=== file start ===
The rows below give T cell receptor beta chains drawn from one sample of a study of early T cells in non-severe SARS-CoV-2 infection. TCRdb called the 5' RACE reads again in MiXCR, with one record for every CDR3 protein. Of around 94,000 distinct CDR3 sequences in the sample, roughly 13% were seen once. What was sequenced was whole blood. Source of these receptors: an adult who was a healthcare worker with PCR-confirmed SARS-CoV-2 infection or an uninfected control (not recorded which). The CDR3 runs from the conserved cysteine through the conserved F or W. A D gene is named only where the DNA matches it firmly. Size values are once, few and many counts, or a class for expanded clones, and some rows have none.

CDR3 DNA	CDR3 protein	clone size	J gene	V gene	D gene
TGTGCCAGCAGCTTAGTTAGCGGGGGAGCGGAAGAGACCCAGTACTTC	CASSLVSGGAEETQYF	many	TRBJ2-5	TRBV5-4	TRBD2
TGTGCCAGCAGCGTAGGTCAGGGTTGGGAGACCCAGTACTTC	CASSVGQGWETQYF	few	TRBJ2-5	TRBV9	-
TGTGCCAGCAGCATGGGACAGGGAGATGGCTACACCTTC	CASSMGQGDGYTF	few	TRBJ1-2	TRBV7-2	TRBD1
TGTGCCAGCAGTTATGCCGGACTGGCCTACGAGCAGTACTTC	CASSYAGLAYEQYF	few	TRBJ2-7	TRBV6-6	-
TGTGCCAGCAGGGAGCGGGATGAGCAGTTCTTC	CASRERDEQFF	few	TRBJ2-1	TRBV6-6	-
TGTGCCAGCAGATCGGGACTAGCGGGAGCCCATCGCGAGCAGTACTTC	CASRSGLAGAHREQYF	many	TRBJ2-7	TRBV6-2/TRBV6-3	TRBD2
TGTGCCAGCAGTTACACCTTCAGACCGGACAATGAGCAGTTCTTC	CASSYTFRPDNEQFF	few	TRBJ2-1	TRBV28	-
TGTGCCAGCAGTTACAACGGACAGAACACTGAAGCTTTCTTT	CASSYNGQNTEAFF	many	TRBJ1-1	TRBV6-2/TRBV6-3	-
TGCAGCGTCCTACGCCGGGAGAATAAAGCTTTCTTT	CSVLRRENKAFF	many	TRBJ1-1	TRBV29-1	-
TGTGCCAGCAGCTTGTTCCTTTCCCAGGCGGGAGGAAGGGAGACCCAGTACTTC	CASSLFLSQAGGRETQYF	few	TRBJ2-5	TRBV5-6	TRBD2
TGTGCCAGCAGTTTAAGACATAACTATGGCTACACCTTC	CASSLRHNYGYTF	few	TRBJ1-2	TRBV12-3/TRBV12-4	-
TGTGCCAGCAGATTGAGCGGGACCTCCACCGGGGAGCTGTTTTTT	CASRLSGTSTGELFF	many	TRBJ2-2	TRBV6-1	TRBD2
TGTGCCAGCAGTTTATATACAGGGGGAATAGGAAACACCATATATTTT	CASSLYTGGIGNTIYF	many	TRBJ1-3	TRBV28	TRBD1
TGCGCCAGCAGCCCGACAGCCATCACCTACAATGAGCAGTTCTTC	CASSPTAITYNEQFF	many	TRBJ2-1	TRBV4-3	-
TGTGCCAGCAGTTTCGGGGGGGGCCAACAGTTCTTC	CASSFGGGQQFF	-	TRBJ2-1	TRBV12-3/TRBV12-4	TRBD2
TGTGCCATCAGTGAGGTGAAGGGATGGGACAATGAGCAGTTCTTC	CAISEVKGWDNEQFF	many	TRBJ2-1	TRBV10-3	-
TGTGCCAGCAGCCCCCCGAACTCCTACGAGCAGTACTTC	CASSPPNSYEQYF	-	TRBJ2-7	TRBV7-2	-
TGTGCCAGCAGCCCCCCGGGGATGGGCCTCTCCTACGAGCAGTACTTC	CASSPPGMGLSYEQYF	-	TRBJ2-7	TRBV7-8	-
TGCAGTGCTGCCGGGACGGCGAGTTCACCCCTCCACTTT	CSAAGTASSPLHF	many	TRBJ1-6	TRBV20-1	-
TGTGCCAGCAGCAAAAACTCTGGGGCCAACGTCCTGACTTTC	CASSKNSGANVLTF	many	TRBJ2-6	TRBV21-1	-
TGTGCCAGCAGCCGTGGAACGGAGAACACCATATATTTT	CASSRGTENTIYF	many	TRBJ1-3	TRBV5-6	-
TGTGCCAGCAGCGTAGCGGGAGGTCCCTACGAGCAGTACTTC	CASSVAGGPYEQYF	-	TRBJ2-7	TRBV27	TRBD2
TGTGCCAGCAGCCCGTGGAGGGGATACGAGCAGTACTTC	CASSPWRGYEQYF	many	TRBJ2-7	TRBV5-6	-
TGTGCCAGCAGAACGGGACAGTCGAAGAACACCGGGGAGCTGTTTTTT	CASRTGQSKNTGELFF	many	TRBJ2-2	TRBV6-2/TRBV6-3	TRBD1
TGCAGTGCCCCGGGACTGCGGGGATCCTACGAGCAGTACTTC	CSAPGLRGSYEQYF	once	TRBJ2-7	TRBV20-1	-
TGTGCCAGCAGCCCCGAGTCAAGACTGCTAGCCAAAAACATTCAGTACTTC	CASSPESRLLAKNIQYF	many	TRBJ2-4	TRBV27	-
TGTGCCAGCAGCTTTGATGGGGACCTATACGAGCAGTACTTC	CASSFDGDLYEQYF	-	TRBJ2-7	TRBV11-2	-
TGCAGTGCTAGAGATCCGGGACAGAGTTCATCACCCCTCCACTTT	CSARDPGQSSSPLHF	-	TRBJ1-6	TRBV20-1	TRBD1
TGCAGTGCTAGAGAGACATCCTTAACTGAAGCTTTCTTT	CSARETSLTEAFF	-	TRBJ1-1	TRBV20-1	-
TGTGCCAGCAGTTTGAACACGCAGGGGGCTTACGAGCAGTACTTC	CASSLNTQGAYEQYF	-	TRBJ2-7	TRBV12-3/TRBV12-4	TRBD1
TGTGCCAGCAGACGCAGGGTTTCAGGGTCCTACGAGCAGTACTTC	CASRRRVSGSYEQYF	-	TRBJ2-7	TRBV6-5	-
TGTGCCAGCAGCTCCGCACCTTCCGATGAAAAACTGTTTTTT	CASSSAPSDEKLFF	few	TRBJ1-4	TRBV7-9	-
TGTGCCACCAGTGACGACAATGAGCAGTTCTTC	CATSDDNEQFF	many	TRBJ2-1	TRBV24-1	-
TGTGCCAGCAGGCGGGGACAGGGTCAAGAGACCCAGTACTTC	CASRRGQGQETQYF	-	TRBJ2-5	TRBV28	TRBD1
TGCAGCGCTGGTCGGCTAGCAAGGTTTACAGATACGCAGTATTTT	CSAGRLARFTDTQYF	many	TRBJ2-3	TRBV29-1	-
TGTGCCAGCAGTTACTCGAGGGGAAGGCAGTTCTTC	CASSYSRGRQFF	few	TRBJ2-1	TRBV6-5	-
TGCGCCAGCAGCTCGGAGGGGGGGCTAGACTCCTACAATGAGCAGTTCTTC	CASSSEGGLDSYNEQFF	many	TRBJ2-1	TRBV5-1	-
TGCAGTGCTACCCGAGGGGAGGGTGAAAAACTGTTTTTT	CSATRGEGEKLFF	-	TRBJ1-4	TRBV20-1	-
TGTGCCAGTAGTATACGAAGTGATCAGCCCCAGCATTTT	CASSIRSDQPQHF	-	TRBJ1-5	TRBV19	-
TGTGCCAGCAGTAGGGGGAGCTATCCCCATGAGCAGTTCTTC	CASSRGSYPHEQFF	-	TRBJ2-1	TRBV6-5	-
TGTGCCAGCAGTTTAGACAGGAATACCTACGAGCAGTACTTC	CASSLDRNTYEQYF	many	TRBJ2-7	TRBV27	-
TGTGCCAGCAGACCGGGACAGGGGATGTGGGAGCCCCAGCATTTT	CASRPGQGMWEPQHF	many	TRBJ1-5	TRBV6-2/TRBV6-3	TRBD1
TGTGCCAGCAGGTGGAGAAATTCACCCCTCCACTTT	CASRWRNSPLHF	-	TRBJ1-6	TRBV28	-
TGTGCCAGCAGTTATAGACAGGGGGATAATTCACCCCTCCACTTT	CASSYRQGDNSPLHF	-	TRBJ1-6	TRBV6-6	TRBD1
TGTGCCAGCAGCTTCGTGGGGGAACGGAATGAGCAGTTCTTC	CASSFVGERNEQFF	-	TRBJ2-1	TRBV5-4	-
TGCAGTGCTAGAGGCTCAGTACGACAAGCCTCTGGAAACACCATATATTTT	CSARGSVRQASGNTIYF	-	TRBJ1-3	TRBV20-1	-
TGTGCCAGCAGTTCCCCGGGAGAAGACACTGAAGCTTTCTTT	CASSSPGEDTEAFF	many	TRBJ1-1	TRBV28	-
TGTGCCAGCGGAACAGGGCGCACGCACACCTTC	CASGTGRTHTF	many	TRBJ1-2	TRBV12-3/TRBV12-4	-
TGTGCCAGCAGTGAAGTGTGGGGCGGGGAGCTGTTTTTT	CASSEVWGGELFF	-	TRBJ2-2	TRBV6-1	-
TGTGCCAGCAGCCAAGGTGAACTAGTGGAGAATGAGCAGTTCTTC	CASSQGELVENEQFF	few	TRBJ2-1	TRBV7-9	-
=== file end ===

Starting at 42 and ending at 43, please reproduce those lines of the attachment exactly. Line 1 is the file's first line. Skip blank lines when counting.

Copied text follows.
TGTGCCAGCAGTAGGGGGAGCTATCCCCATGAGCAGTTCTTC	CASSRGSYPHEQFF	-	TRBJ2-1	TRBV6-5	-
TGTGCCAGCAGTTTAGACAGGAATACCTACGAGCAGTACTTC	CASSLDRNTYEQYF	many	TRBJ2-7	TRBV27	-